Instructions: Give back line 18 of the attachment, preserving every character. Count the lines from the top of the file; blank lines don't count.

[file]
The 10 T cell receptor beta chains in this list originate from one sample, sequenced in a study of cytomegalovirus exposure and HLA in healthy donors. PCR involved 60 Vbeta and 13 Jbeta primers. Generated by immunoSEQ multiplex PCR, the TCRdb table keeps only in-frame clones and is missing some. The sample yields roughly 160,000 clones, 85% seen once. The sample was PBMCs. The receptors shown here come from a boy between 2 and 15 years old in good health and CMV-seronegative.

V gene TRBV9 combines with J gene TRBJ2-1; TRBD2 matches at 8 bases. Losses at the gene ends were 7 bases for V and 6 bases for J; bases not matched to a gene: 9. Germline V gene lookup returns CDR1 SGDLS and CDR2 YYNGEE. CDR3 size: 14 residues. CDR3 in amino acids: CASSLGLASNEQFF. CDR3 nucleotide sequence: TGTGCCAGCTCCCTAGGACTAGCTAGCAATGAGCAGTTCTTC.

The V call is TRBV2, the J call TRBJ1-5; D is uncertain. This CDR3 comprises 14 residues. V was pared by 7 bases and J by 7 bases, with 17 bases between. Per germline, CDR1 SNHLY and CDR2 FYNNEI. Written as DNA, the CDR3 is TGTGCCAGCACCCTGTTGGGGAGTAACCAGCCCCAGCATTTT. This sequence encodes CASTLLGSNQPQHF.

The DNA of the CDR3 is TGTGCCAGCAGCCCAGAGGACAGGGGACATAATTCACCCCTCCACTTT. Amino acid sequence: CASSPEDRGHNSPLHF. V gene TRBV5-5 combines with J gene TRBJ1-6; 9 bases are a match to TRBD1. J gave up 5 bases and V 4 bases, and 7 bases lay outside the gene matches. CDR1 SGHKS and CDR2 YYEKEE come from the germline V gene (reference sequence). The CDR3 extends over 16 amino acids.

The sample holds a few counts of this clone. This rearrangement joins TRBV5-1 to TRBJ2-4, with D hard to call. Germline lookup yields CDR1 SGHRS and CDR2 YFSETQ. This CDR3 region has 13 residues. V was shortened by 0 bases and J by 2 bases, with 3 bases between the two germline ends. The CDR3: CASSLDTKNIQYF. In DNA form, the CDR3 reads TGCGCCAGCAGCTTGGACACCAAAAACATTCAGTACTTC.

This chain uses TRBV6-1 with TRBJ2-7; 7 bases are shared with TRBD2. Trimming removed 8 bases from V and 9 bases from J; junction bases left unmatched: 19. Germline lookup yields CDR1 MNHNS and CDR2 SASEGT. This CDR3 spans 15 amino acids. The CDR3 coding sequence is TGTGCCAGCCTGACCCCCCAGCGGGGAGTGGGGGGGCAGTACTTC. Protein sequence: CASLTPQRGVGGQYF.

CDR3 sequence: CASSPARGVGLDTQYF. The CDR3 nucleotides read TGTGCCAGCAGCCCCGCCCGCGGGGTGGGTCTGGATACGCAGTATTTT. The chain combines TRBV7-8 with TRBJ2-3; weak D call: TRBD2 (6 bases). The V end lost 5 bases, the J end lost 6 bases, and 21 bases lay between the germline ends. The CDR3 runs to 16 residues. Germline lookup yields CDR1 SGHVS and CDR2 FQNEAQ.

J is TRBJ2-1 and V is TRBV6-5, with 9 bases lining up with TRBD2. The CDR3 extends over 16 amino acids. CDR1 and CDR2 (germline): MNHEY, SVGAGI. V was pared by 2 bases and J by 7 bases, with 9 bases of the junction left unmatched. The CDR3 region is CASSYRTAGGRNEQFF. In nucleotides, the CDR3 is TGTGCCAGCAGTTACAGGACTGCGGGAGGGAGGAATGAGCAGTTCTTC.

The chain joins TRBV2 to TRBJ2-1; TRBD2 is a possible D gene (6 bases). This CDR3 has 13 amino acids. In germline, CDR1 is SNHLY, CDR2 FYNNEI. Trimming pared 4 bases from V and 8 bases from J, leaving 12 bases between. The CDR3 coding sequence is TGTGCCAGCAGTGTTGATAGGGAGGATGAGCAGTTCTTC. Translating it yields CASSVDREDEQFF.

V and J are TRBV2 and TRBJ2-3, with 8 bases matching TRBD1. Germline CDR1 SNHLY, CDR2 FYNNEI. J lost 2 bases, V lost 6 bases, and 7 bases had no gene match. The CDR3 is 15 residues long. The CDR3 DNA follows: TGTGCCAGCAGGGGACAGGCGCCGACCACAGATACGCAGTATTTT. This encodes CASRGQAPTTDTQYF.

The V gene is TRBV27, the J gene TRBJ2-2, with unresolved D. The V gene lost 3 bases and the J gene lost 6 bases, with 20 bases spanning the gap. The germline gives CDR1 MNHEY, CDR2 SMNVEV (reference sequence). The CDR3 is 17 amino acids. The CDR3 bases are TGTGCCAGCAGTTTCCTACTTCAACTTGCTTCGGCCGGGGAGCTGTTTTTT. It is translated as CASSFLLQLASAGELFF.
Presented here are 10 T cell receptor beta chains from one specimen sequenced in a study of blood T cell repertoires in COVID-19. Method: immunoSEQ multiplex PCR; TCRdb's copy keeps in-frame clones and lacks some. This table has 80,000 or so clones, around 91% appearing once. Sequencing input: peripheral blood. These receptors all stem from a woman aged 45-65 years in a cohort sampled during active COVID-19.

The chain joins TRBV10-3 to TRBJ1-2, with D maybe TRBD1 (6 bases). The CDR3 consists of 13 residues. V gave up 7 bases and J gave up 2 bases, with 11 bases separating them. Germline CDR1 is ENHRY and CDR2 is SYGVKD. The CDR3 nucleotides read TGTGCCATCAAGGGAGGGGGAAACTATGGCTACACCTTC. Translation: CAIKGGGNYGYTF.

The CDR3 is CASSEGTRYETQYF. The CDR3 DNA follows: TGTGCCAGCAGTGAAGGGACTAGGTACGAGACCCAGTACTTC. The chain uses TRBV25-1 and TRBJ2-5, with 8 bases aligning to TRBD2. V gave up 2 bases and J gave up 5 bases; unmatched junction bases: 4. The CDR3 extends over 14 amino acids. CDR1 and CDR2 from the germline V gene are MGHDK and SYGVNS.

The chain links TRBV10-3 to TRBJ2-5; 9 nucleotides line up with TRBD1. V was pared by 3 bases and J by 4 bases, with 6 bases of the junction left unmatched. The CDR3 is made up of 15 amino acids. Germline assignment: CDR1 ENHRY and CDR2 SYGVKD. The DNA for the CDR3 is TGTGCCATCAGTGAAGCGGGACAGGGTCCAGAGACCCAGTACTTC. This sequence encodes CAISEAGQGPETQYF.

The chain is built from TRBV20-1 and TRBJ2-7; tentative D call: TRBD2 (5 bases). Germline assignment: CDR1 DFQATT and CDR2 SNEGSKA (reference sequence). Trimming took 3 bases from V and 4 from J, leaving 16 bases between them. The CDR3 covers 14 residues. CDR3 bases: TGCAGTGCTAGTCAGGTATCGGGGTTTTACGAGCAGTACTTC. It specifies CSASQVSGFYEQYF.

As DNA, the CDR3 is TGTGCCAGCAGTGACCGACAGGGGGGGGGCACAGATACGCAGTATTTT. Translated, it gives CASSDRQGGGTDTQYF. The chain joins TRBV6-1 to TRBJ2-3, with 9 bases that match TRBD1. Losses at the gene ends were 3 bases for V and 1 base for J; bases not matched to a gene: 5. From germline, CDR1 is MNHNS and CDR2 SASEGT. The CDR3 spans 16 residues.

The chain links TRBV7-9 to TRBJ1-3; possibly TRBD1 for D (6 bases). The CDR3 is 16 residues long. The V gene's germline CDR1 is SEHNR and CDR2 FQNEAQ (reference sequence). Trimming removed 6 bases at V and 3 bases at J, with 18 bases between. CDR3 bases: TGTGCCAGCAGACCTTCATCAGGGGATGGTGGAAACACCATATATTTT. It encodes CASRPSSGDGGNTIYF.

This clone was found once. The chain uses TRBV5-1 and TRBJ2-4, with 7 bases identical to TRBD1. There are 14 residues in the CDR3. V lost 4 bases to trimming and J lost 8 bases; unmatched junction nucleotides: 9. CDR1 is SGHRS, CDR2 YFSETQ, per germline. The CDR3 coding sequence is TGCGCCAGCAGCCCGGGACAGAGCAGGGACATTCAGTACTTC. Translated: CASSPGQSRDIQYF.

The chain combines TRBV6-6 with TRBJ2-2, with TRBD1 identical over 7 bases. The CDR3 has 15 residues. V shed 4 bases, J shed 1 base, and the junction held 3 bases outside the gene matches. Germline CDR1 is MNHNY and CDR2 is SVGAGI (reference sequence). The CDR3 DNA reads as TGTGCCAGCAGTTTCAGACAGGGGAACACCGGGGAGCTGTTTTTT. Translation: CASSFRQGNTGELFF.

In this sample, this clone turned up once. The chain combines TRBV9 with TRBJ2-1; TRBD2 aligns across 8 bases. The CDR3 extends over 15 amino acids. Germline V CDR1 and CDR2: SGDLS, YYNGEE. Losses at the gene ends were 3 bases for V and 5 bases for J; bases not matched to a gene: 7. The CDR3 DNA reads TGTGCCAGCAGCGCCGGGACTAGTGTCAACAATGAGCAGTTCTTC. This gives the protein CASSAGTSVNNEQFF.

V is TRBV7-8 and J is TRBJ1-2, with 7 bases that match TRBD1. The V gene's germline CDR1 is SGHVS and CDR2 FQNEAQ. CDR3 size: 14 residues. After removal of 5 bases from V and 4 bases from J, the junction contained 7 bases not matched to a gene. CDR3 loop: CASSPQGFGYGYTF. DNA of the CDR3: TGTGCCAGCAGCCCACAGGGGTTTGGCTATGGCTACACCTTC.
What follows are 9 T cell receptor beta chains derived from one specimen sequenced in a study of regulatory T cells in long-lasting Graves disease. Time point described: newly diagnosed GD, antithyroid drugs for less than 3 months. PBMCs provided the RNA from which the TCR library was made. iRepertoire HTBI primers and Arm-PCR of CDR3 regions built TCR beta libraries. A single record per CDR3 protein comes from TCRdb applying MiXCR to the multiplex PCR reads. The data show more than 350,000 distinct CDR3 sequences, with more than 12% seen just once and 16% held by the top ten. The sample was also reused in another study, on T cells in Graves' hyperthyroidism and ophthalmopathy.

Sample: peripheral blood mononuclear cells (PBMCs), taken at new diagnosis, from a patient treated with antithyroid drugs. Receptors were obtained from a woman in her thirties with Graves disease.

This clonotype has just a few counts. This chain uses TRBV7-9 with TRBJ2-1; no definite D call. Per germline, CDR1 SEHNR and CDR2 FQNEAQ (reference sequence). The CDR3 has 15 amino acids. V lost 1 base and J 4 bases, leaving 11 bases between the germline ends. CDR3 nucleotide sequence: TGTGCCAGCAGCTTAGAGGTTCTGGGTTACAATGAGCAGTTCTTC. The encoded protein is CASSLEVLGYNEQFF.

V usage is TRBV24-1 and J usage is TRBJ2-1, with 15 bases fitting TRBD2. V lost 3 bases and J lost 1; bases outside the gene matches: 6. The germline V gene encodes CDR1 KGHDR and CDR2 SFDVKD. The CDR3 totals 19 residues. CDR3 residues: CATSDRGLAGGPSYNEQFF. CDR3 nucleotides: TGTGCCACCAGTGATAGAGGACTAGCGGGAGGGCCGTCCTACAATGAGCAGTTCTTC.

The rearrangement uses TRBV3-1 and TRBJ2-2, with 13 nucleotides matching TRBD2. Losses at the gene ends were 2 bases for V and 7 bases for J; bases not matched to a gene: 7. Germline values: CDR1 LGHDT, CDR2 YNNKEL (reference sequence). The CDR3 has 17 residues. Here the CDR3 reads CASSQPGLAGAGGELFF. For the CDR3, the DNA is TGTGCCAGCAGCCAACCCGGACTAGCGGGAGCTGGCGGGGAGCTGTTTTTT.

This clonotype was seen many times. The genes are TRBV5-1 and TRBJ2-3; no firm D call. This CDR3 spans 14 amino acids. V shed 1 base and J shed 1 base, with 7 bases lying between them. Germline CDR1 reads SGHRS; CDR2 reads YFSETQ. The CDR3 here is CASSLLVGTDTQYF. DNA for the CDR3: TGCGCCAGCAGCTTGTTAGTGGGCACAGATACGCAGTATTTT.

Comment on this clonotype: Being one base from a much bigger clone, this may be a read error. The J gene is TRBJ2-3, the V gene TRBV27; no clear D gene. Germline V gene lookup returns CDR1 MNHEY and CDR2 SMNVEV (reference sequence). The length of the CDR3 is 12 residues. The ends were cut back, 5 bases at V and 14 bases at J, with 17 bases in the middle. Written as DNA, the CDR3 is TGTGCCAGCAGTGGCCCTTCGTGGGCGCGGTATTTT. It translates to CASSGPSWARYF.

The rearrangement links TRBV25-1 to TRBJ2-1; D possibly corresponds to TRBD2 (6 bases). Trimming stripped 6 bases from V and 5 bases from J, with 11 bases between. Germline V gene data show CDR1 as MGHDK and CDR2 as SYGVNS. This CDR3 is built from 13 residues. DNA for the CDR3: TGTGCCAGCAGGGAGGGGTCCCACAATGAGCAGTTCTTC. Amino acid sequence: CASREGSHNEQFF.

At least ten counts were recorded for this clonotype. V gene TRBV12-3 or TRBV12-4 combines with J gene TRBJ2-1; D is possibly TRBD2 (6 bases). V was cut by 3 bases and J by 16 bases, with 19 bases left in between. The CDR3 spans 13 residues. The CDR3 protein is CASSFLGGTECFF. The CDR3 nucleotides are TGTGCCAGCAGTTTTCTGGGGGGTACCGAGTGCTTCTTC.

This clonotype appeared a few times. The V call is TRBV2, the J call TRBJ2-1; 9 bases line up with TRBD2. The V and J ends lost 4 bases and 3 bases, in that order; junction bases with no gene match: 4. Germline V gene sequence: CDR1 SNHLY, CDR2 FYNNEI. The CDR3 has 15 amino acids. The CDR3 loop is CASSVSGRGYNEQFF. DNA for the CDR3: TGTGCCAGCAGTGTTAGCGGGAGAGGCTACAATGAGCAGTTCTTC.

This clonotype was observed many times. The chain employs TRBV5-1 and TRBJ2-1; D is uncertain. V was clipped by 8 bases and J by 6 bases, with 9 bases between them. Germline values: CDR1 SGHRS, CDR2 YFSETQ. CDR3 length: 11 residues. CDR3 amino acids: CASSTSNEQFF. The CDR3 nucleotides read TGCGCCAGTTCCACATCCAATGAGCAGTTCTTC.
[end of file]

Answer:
The chain links TRBV7-9 to TRBJ1-3; possibly TRBD1 for D (6 bases). The CDR3 is 16 residues long. The V gene's germline CDR1 is SEHNR and CDR2 FQNEAQ (reference sequence). Trimming removed 6 bases at V and 3 bases at J, with 18 bases between. CDR3 bases: TGTGCCAGCAGACCTTCATCAGGGGATGGTGGAAACACCATATATTTT. It encodes CASRPSSGDGGNTIYF.